WOMAN WHO LEADS. (Nii-Gaan-O-Se-Kwe.)


              WHY WESTERNS?

 Here's where I'll tell you about the series of coincidences which led to me actually writing Westerns and becoming a published author for the first time, after trying almost all of my life to get published in one way or another and building up a thick file of rejection slips.

Do bear with me though, because some of it is a bit convoluted!

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I first rode a horse at the age of three. Right up to my twenties, I was a regular at the local stables each week helping out in every way I possibly could just to earn a ride. As a child, my playthings were not dolls and teddies, but a range of plastic and metal horses of all shapes and colours. They all had the names of my favourite horsey heroes - Black Beauty, Champion the Wonder Horse, Flicka, Silver, Thowra etc, etc.

From an early age I had developed a serious interest in and deep respect for the Native American people and have collected a fair few books, artefacts and other items over the years. I watched all of the 'cowboy' series which were on television and a great many of the films. In those films where they did appear, I was always on the side of the Indian. After all, Tonto always pulled The Lone Ranger (who was the supposed hero) out of sticky situations didn't he? I went alone to see the film 'Soldier Blue', and left the cinema in tears. How could one group of humans treat other humans in such an appalling fashion!

From then on, I built myself a pretty tall soapbox with regard to the way the so-called 'civilised' white man had treated the Indians in their own land. When I was at University, doing my Cultural Studies Degree, one of my main essays was on Native American Art and Cultures.

I have been writing for as long as I can remember, all I ever wanted was to have a 'real' hard back book published. I tried and tried, oh how I tried. Many genres have passed beneath my pen over the years, but none produced that elusive 'real' book.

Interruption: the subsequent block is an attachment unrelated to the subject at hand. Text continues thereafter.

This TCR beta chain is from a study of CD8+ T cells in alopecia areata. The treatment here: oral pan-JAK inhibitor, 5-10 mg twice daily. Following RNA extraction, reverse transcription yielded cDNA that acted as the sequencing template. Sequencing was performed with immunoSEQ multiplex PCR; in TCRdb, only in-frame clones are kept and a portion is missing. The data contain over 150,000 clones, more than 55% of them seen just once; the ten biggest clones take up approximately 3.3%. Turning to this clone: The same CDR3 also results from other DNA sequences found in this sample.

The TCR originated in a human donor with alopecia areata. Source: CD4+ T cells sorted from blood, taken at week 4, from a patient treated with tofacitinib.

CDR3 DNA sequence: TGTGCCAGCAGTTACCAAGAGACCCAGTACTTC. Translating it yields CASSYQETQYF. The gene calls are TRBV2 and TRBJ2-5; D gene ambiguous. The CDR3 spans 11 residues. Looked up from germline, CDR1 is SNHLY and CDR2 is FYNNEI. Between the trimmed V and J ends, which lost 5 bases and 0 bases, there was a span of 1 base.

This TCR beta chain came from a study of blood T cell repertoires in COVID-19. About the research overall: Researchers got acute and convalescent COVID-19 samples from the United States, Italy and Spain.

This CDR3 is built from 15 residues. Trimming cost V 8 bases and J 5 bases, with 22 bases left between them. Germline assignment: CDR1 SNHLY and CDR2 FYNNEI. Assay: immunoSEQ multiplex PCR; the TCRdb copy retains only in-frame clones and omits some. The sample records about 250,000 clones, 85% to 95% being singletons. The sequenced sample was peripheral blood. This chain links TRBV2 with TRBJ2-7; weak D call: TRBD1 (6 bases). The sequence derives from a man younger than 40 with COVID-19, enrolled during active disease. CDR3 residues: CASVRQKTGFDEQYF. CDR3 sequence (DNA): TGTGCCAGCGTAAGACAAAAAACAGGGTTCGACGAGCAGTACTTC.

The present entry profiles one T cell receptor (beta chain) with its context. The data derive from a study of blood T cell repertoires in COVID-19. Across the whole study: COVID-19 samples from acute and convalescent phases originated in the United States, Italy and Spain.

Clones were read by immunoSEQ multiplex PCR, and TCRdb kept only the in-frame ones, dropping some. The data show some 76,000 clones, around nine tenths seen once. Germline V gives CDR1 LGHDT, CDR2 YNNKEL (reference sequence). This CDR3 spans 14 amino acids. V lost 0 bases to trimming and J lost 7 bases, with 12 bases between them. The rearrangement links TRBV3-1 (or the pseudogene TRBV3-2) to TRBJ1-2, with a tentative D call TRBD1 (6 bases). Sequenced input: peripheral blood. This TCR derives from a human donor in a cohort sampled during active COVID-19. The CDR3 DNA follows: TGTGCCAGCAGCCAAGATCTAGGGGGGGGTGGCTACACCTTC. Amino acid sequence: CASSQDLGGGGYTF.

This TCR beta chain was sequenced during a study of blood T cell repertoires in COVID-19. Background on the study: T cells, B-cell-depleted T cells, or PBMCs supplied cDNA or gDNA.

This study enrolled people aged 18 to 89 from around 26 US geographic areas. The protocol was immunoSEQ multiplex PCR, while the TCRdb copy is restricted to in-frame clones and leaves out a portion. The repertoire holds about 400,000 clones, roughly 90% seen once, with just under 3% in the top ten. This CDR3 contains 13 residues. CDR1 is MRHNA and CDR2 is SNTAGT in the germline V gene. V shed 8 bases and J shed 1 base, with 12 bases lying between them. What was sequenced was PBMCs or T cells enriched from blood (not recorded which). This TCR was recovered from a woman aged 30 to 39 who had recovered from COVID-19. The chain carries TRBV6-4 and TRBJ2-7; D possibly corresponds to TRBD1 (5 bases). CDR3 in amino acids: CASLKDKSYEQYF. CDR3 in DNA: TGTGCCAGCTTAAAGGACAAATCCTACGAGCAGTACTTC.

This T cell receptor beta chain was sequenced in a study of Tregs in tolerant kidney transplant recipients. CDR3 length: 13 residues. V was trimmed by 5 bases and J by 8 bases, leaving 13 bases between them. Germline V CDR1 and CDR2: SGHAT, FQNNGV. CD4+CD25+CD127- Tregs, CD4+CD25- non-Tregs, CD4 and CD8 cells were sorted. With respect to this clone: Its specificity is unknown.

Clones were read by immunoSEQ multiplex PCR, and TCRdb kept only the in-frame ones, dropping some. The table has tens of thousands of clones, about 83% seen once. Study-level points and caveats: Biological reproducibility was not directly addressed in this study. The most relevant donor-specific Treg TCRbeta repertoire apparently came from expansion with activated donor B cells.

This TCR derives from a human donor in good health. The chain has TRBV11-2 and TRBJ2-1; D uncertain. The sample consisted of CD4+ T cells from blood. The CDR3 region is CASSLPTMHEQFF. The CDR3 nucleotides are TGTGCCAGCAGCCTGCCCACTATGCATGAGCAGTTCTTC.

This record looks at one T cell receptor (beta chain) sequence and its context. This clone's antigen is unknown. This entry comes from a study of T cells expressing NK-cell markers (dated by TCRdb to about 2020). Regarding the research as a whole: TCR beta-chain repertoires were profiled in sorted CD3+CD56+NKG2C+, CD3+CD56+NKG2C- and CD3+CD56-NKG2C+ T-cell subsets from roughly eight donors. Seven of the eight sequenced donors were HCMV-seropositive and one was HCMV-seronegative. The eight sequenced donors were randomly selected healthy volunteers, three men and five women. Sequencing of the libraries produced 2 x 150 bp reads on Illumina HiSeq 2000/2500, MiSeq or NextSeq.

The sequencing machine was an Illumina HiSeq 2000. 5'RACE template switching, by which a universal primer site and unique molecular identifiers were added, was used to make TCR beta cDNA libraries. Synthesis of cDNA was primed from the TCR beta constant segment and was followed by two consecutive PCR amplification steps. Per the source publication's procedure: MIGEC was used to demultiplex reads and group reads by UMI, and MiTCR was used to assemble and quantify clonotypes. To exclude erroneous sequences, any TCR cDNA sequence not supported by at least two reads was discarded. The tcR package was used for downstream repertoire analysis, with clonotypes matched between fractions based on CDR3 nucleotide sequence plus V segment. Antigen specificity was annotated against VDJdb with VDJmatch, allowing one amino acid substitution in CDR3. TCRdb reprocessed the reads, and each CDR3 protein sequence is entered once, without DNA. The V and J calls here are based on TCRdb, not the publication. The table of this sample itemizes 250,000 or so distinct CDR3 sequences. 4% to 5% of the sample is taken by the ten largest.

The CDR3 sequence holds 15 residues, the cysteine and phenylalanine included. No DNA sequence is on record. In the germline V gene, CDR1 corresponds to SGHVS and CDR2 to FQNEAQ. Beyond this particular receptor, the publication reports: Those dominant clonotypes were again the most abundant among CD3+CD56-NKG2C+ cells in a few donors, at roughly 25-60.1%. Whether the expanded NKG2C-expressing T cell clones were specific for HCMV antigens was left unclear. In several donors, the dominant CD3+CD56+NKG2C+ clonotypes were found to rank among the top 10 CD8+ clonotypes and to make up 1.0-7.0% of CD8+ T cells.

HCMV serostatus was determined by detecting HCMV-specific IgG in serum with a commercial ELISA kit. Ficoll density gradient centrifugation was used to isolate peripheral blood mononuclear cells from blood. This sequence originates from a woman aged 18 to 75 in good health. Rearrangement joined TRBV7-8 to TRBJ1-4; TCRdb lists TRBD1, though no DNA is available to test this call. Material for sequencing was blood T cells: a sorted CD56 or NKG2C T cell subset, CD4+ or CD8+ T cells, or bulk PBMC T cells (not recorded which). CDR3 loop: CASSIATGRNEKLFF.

Now bear with me here, we have to go off at that slight tangent, but all of it will make sense shortly, I promise.

My husband, Chris, never knew his real father, his mother would not tell him. She married when Chris was six and her new husband legally adopted him and gave him his surname - Constable. When his mum died, some old photos of men in what looked like an American Army uniforms was found amongst her possessions. No one in the immediate family recognised them; then for some inexplicable reason, instead of throwing them away as no one actually knew who he was, the pictures were stored away in a box with Chris's Mum's other papers and forgotten about. 

Chris had often mentioned to me that he wished he knew who his real father was. For one birthday I bought him a DNA test and we posted those results on an Ancestry website in the hope we might just find some sort of match. We hadn't really expected to, it was a very long shot, but I thought it was worth a try. It might be the last chance we had to find Chris's father, he could probably have even passed away by that time.

Shortly after posting the results we received a reply from a man in America, who already had a very impressive Family Tree going way back to the 1400s and containing many famous people. He decided one day on the spur of the moment to do a DNA test and publish it on Ancestry, 'just in case' anyone might have, as he put it -'slipped through the net'! This was at almost the same time we had put Chris's results on the site.

When we compared the two DNA results his were impressively close to Chris's. We exchanged one or two emails with Stuart in California, and it was thought at the time that he and Chris were possibly very distant, maybe half cousins.

Then I asked Stuart if we could mail him the photos of the soldiers, which Chris's Mum had kept, on the off chance that one of their family might possibly recognise someone. He agreed, just out of interest. Imagine our shock when the very next day, we received an email simply saying -

'We have a match!'